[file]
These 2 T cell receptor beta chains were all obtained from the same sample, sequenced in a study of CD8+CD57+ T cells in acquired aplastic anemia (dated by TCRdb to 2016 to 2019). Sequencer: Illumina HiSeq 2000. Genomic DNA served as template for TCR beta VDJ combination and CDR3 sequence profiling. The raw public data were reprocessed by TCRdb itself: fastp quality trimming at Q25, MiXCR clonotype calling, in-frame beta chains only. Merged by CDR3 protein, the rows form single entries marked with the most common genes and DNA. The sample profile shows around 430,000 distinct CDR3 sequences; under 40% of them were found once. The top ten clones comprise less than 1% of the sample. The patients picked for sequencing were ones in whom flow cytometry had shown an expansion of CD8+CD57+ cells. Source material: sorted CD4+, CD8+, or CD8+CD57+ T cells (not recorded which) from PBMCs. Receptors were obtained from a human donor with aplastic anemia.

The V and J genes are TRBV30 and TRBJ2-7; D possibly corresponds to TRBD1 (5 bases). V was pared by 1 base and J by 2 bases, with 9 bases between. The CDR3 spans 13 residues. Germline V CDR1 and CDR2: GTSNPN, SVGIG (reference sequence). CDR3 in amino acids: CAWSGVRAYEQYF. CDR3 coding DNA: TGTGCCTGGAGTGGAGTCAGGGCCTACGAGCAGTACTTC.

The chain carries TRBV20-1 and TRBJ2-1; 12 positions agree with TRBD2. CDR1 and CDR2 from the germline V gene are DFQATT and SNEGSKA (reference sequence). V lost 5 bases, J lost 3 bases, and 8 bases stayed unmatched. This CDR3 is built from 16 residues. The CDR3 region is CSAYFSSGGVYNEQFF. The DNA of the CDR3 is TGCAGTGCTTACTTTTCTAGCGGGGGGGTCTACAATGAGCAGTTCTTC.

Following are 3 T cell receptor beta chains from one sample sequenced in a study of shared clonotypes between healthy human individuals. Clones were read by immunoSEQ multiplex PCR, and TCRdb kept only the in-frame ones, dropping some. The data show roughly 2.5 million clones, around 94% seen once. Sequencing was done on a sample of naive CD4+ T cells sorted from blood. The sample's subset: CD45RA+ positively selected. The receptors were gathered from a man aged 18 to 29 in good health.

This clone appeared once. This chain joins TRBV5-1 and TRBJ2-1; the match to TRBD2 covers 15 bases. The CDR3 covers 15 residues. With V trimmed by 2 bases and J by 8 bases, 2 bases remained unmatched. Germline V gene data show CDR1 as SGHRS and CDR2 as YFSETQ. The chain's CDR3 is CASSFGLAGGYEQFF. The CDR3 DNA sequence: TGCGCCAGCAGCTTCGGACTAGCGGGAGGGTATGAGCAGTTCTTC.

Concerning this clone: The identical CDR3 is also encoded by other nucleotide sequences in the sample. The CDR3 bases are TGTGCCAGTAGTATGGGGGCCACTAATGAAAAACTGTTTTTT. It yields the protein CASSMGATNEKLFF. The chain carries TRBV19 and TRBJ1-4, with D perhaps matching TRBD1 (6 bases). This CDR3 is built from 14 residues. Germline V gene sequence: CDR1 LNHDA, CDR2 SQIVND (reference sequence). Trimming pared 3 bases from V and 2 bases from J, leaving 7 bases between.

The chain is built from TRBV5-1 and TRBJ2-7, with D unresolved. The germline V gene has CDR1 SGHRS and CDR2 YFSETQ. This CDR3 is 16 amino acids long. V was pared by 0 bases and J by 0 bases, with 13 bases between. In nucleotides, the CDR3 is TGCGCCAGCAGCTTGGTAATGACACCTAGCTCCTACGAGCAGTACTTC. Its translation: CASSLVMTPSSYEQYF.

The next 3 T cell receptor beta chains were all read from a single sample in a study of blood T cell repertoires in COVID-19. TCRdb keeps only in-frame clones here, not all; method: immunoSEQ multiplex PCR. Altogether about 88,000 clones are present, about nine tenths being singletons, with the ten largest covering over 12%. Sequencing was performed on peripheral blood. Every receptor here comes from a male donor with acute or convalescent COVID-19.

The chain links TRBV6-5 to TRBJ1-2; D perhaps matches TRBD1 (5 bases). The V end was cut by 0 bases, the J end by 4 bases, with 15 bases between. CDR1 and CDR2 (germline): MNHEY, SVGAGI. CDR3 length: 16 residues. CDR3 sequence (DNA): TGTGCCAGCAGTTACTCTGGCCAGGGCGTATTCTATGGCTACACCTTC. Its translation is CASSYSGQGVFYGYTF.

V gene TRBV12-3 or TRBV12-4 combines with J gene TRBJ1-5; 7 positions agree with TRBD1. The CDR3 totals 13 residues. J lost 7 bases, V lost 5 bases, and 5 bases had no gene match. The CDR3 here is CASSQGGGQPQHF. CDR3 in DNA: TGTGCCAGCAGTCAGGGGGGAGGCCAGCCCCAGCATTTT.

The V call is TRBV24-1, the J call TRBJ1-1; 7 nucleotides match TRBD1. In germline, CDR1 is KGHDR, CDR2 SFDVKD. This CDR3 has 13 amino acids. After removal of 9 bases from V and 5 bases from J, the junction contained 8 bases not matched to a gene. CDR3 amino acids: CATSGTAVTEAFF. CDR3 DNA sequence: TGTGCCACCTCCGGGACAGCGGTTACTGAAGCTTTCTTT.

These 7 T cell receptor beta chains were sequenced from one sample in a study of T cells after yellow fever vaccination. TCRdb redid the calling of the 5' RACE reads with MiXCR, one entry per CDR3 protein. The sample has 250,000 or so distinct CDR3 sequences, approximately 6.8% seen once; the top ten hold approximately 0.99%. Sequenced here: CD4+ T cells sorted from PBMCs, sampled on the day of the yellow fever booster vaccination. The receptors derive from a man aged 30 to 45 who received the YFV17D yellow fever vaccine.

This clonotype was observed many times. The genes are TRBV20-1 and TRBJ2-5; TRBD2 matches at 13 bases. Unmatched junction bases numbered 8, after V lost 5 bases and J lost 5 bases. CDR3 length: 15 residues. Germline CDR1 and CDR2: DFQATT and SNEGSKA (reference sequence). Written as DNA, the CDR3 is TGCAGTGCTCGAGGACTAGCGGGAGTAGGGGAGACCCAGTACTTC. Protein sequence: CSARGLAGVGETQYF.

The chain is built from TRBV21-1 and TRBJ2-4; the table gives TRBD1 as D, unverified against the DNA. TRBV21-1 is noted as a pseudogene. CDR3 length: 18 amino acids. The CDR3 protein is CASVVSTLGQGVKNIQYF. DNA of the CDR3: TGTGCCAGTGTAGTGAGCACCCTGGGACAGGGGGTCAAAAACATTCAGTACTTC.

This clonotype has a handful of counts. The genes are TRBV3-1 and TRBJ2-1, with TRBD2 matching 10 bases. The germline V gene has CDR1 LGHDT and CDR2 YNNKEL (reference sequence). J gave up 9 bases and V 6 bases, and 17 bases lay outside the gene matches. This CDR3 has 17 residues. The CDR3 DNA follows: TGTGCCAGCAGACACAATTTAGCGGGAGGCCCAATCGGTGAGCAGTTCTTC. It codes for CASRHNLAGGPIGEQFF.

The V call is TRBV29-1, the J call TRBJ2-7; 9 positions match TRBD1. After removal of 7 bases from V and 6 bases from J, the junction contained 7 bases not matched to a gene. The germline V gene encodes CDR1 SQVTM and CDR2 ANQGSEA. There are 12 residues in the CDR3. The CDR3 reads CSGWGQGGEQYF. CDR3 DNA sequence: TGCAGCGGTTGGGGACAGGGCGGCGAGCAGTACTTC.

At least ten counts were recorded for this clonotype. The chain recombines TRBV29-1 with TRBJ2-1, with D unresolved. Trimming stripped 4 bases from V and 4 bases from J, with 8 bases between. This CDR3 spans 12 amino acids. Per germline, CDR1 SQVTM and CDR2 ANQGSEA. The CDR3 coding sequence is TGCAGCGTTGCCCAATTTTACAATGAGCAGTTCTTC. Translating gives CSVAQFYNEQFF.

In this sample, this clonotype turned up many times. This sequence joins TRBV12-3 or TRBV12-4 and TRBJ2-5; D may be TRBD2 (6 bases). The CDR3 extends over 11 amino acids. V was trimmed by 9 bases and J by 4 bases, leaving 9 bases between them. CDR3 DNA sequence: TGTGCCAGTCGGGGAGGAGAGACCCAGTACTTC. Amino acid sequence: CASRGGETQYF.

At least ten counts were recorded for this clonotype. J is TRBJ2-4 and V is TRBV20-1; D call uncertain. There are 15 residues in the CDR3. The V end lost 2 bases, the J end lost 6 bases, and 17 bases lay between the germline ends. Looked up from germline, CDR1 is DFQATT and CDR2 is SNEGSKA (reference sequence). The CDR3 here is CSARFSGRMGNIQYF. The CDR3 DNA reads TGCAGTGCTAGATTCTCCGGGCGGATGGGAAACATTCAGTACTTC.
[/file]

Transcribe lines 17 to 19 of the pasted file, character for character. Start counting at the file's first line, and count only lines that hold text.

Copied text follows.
At least ten counts were recorded for this clonotype. The chain recombines TRBV29-1 with TRBJ2-1, with D unresolved. Trimming stripped 4 bases from V and 4 bases from J, with 8 bases between. This CDR3 spans 12 amino acids. Per germline, CDR1 SQVTM and CDR2 ANQGSEA. The CDR3 coding sequence is TGCAGCGTTGCCCAATTTTACAATGAGCAGTTCTTC. Translating gives CSVAQFYNEQFF.

In this sample, this clonotype turned up many times. This sequence joins TRBV12-3 or TRBV12-4 and TRBJ2-5; D may be TRBD2 (6 bases). The CDR3 extends over 11 amino acids. V was trimmed by 9 bases and J by 4 bases, leaving 9 bases between them. CDR3 DNA sequence: TGTGCCAGTCGGGGAGGAGAGACCCAGTACTTC. Amino acid sequence: CASRGGETQYF.

At least ten counts were recorded for this clonotype. J is TRBJ2-4 and V is TRBV20-1; D call uncertain. There are 15 residues in the CDR3. The V end lost 2 bases, the J end lost 6 bases, and 17 bases lay between the germline ends. Looked up from germline, CDR1 is DFQATT and CDR2 is SNEGSKA (reference sequence). The CDR3 here is CSARFSGRMGNIQYF. The CDR3 DNA reads TGCAGTGCTAGATTCTCCGGGCGGATGGGAAACATTCAGTACTTC.